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What you need to know about thyroid cancer

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Thyroid cancer is cancer that occurs from the thyroid gland, and is more prominent in women than men. In Singapore, thyroid cancer is the 9th most common cancer among women. While people are more likely to develop thyroid nodules as they age, thyroid cancer is diagnosed at a younger age compared to other cancers. Most cases also occur in patients below 60 years old. 

The rates of thyroid cancer appear to be rising in Singapore, but this could be due to an increased use of ultrasound scans which are able to pick up thyroid nodules that may have not been discovered in the past. 

Regardless, it’s good that we have advancements in medicine that help bring awareness to thyroid cancer as this condition often come with no symptoms, making it a silent killer.

How is thyroid cancer formed?

To date, we still don’t know what causes thyroid cancer, but we know that it occurs when cells in the thyroid undergo genetic mutations. These mutations allow cells to multiply and accumulate in size rapidly, forming a tumour. 

There are certain groups that are at risk of developing thyroid cancer:

  • Females 
  • Individuals frequently exposed to high levels of radiation from radiation treatments to the head and neck 
  • Individuals with a family history of thyroid cancer 
  • Individuals with genetic syndromes that increase the risk of thyroid cancer, such as multiple endocrine neoplasia, familial adenomatous polyposis and Cowden’s syndrome

People who belong in these groups should take extra care and go for scans during their annual checkups whenever possible.

What are the symptoms of thyroid cancer?

Thyroid cancer typically does not carry any symptoms, especially in the early stages. As the cancer grows, it may cause:

  • A nodule or lump on the neck 
  • Swollen lymph nodes on the neck
  • Voice changes, including increasing hoarseness 
  • Difficulty swallowing
  • Pain in the neck and throat

Are there different types of thyroid cancer?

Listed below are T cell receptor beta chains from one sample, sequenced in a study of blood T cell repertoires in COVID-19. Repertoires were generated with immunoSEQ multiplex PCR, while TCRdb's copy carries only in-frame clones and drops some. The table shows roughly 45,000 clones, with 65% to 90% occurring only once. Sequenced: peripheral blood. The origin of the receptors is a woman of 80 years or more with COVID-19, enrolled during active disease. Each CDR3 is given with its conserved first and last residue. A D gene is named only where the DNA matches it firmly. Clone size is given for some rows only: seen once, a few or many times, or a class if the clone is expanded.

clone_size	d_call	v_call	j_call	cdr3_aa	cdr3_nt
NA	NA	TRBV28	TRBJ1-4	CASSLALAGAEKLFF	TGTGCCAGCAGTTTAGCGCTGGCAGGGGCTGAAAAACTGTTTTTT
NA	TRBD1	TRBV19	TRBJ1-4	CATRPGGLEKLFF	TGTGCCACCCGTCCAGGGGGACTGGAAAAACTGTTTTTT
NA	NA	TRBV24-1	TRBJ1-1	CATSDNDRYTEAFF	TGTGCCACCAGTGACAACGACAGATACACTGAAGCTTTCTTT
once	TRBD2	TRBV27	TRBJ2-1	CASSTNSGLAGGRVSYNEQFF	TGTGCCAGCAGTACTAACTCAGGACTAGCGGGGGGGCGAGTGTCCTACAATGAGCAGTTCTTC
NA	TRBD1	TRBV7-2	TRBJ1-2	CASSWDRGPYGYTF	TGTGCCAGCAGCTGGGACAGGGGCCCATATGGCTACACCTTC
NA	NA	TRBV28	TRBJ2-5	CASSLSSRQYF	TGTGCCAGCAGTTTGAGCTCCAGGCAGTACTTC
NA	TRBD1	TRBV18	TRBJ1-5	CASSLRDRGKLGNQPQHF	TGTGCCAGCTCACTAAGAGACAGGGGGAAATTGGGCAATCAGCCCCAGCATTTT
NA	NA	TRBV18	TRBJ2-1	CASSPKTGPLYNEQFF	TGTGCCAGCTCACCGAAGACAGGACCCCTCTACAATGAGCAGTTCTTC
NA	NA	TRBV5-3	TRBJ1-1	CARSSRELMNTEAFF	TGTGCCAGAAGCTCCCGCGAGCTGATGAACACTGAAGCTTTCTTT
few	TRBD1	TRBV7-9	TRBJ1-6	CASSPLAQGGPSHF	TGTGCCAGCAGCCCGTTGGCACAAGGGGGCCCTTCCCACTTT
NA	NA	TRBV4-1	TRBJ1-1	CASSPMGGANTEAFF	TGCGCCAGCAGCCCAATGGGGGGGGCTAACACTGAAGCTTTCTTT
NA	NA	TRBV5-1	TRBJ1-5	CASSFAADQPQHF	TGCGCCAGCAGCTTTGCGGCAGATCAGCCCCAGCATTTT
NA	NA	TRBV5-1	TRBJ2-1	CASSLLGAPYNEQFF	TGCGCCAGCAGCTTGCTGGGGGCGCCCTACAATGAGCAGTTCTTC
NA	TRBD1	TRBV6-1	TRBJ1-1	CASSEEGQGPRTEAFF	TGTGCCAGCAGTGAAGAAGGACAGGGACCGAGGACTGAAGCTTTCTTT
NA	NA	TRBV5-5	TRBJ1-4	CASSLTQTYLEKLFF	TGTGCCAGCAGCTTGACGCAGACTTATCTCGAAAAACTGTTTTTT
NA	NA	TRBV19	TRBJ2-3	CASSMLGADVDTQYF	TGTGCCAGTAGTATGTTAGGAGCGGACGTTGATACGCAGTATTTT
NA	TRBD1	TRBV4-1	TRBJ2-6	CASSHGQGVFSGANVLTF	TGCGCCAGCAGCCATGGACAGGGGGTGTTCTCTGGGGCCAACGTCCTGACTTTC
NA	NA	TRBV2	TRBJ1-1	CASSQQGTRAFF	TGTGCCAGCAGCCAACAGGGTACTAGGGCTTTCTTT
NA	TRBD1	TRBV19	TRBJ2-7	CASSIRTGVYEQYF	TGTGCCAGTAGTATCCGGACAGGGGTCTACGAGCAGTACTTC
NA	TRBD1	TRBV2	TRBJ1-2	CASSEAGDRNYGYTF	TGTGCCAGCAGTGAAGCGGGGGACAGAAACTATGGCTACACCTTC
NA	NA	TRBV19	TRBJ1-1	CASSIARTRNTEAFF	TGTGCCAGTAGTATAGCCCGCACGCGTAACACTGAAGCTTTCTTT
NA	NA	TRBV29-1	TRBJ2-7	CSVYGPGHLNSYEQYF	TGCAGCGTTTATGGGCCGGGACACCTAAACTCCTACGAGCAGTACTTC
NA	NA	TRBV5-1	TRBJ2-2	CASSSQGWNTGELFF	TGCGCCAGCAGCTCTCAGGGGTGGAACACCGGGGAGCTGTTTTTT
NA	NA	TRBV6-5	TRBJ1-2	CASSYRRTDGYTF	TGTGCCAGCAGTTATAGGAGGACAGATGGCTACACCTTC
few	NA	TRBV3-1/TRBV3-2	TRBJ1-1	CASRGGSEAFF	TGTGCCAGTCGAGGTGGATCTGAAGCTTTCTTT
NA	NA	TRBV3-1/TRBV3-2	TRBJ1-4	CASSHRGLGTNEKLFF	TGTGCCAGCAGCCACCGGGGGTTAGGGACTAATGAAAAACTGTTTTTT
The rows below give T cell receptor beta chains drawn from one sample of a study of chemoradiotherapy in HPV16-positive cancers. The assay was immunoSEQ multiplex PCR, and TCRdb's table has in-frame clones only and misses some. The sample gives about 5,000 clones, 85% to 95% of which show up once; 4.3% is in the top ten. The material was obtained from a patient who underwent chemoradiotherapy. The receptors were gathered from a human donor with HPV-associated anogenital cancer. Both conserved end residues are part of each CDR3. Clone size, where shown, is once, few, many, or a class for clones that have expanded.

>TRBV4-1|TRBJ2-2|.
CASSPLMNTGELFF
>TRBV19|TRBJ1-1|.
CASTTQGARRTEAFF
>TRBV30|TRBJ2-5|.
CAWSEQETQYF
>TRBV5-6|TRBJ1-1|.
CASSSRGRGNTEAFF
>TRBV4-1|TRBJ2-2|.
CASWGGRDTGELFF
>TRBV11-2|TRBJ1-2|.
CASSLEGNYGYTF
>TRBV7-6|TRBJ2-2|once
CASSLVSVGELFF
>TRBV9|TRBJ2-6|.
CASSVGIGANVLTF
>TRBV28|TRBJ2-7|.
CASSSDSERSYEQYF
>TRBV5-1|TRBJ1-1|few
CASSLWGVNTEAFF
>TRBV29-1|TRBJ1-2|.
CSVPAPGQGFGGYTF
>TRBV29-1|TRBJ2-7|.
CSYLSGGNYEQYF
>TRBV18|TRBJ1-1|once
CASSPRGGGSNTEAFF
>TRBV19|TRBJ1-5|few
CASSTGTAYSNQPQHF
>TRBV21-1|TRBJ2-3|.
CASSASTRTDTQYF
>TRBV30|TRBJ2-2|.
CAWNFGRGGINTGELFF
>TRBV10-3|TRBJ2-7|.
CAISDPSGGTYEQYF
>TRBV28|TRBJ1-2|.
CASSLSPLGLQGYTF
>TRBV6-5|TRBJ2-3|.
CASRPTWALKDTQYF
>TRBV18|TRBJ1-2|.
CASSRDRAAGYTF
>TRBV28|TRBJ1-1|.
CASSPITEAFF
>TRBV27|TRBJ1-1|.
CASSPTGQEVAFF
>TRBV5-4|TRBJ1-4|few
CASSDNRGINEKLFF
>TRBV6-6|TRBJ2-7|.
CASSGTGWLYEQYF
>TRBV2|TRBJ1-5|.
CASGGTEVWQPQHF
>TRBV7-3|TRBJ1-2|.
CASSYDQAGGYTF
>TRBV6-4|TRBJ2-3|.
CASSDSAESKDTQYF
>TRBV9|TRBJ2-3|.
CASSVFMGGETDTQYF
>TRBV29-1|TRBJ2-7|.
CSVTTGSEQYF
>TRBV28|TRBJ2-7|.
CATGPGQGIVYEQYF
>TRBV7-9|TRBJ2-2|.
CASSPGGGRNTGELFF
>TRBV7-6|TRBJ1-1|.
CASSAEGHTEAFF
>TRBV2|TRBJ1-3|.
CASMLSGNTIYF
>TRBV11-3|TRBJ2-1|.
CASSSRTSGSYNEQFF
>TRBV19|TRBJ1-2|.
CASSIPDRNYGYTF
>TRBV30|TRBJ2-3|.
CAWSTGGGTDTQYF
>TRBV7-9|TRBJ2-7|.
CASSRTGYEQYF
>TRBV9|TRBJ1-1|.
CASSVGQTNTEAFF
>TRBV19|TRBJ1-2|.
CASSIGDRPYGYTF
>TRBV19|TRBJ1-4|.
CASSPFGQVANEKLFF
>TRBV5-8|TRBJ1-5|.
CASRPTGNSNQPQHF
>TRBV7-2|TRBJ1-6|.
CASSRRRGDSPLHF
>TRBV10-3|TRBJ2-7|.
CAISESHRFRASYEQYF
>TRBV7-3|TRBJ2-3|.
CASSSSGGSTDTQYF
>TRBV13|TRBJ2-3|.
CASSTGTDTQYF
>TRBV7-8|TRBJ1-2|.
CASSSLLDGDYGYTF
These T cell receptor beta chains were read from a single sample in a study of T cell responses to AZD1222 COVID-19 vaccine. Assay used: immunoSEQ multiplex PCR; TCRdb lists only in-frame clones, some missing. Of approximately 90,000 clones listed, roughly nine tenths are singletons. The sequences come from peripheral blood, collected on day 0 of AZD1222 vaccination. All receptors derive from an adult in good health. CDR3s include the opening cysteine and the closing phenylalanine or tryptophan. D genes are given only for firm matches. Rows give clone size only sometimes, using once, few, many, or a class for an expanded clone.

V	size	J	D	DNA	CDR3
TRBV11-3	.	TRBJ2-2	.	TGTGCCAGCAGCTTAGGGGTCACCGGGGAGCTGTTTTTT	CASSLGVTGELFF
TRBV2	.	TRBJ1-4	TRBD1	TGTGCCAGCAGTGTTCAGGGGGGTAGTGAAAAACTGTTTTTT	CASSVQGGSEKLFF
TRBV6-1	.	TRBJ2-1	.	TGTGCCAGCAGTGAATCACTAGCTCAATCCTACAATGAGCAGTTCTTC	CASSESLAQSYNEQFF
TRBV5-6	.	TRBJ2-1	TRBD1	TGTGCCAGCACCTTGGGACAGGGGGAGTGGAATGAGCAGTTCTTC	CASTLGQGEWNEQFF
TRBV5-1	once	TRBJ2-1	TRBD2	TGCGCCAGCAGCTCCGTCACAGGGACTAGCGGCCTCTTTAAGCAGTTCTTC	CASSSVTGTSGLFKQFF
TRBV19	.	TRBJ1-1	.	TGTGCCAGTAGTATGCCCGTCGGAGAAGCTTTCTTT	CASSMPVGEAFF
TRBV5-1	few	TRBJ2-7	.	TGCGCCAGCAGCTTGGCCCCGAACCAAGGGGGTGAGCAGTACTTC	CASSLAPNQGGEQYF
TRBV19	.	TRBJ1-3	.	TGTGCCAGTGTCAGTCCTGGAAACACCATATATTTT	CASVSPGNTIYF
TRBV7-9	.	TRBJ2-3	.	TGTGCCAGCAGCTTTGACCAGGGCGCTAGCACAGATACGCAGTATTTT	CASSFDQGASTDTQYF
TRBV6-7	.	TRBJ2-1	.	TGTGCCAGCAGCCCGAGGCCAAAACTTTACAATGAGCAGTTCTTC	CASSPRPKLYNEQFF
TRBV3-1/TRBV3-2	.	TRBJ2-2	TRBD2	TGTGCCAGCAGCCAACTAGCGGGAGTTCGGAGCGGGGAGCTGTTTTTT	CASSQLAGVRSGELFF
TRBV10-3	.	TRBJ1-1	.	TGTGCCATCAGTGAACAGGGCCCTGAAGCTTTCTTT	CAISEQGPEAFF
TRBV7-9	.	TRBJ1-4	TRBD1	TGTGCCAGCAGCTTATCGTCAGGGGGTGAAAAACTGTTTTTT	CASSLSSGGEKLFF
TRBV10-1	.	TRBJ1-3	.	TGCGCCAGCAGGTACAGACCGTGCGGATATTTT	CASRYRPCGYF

The type of thyroid cancer depends on the kind of cells found in the tumour. This is determined when a sample of cell tissue is examined by your doctor.

The types of thyroid cancer include:

Papillary thyroid cancer
This is the most common form of thyroid cancer and accounts for about 75% of thyroid cancers. Papillary thyroid cancer grows from follicular cells, which store and produce thyroid hormones. It is slow growing but can spread to the lymph nodes in the neck. Papillary thyroid cancer occurs at any age, but tend to affect people from ages 30 to 50. 

Follicular thyroid cancer
Follicular thyroid cancer is the second most common type of thyroid cancer and accounts for about 15% of cases. This cancer also arises from the follicular cells and usually affects individuals over 50 years old. In most cases, the cancer tends to spread via the bloodstream to parts of the body like the bones and lungs.

Medullary thyroid cancer
Medullary thyroid cancer grows from the parafollicular C cells in the thyroid gland. C cells produce a hormone called calcitonin, which controls calcium levels in the body. About 20% of medullary thyroid cancer cases are hereditary, and these patients tend to develop thyroid cancers as early as childhood. They may also develop other types of cancers.

Anaplastic thyroid cancer
Anaplastic thyroid cancer accounts for about 2% of thyroid cancer cases. It grows aggressively and spreads rapidly to other parts of the body. Anaplastic thyroid cancer usually occurs in patients above 60 and is very hard to treat.

Thyroid lymphoma
Thyroid lymphoma is a very rare cancer that arises from the immune system cells of the thyroid gland. It Is usually treated with chemotherapy.

How are thyroid cancers treated?

Thyroid cancers are usually treated through surgery, and may include one or more of the following procedures:

A thyroidectomy involves removing part of or the whole thyroid gland. Depending on the type of cancer, patients can choose to remove only half of the thyroid gland. This is known as a hemi-thyroidectomy.

Central compartment dissection
A central compartment dissection is usually recommended for patients with medullary and papillary thyroid cancer, where the cancer spreads to the lymph nodes around the thyroid gland. These lymph nodes, together with the thyroid gland and trachea may be removed.

Modified radical neck dissection
When thyroid cancer spreads to lymph nodes at the side of the neck and in the neck, the affected and cancerous lymph nodes may be removed.

Radioactive iodine treatment
This treatment, which uses a radioactive form of iodine, selectively administers radiation to thyroid cancer cells. It’s usually used on follicular and papillary thyroid cancers as these cancers react to iodine well.

External beam radiotherapy
Through this treatment, ionising radiation is used to kill cancer cells. It is used in cases where surgery is unable to remove the cancer completely, or in cases where the cancer cells do not react to iodine, such as in anaplastic and medullary thyroid cancers.


  1. https://pubmed.ncbi.nlm.nih.gov/30717905/
    Seib, C. D., & Sosa, J. A. (2019). Evolving Understanding of the Epidemiology of Thyroid Cancer. Endocrinology and metabolism clinics of North America, 48(1), 23–35. https://doi.org/10.1016/j.ecl.2018.10.002
  2. https://pubmed.ncbi.nlm.nih.gov/27240885/
    Cabanillas, M. E., McFadden, D. G., & Durante, C. (2016). Thyroid cancer. Lancet (London, England), 388(10061), 2783–2795. https://doi.org/10.1016/S0140-6736(16)30172-6
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